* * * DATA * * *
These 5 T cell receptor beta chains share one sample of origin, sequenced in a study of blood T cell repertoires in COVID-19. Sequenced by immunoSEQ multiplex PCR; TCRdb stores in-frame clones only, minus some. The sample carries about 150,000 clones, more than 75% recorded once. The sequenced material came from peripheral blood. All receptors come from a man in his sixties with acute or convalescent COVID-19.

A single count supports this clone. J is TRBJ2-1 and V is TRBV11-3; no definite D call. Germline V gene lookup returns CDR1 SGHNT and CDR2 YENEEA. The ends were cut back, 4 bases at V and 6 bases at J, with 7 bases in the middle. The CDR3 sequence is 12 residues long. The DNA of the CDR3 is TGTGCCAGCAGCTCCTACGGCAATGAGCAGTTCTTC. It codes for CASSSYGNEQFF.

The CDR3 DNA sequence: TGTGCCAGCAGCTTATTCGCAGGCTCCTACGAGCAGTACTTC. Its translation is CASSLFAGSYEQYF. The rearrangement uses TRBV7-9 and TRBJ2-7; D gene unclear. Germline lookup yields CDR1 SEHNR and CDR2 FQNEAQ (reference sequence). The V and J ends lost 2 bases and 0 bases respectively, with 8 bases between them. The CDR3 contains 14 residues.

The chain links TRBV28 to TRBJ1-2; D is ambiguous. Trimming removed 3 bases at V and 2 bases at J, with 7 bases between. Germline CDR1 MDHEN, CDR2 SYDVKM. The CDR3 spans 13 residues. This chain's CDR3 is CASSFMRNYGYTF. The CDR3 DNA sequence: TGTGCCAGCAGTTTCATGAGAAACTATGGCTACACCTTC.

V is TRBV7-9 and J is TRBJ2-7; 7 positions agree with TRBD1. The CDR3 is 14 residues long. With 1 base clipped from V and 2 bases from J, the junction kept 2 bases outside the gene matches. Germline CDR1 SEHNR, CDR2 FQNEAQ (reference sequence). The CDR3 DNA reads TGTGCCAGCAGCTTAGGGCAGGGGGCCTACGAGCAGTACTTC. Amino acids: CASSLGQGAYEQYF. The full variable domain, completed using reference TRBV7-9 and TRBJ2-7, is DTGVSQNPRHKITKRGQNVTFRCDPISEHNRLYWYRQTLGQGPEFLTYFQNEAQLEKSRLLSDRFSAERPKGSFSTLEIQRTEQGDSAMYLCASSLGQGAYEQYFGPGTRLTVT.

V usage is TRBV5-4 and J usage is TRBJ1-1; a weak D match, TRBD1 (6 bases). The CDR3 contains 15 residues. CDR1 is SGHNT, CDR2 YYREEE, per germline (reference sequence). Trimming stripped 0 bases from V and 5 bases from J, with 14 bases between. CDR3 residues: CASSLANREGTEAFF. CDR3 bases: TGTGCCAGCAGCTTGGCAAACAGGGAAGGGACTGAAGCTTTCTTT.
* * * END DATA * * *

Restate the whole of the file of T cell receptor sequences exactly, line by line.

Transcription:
These 5 T cell receptor beta chains share one sample of origin, sequenced in a study of blood T cell repertoires in COVID-19. Sequenced by immunoSEQ multiplex PCR; TCRdb stores in-frame clones only, minus some. The sample carries about 150,000 clones, more than 75% recorded once. The sequenced material came from peripheral blood. All receptors come from a man in his sixties with acute or convalescent COVID-19.

A single count supports this clone. J is TRBJ2-1 and V is TRBV11-3; no definite D call. Germline V gene lookup returns CDR1 SGHNT and CDR2 YENEEA. The ends were cut back, 4 bases at V and 6 bases at J, with 7 bases in the middle. The CDR3 sequence is 12 residues long. The DNA of the CDR3 is TGTGCCAGCAGCTCCTACGGCAATGAGCAGTTCTTC. It codes for CASSSYGNEQFF.

The CDR3 DNA sequence: TGTGCCAGCAGCTTATTCGCAGGCTCCTACGAGCAGTACTTC. Its translation is CASSLFAGSYEQYF. The rearrangement uses TRBV7-9 and TRBJ2-7; D gene unclear. Germline lookup yields CDR1 SEHNR and CDR2 FQNEAQ (reference sequence). The V and J ends lost 2 bases and 0 bases respectively, with 8 bases between them. The CDR3 contains 14 residues.

The chain links TRBV28 to TRBJ1-2; D is ambiguous. Trimming removed 3 bases at V and 2 bases at J, with 7 bases between. Germline CDR1 MDHEN, CDR2 SYDVKM. The CDR3 spans 13 residues. This chain's CDR3 is CASSFMRNYGYTF. The CDR3 DNA sequence: TGTGCCAGCAGTTTCATGAGAAACTATGGCTACACCTTC.

V is TRBV7-9 and J is TRBJ2-7; 7 positions agree with TRBD1. The CDR3 is 14 residues long. With 1 base clipped from V and 2 bases from J, the junction kept 2 bases outside the gene matches. Germline CDR1 SEHNR, CDR2 FQNEAQ (reference sequence). The CDR3 DNA reads TGTGCCAGCAGCTTAGGGCAGGGGGCCTACGAGCAGTACTTC. Amino acids: CASSLGQGAYEQYF. The full variable domain, completed using reference TRBV7-9 and TRBJ2-7, is DTGVSQNPRHKITKRGQNVTFRCDPISEHNRLYWYRQTLGQGPEFLTYFQNEAQLEKSRLLSDRFSAERPKGSFSTLEIQRTEQGDSAMYLCASSLGQGAYEQYFGPGTRLTVT.

V usage is TRBV5-4 and J usage is TRBJ1-1; a weak D match, TRBD1 (6 bases). The CDR3 contains 15 residues. CDR1 is SGHNT, CDR2 YYREEE, per germline (reference sequence). Trimming stripped 0 bases from V and 5 bases from J, with 14 bases between. CDR3 residues: CASSLANREGTEAFF. CDR3 bases: TGTGCCAGCAGCTTGGCAAACAGGGAAGGGACTGAAGCTTTCTTT.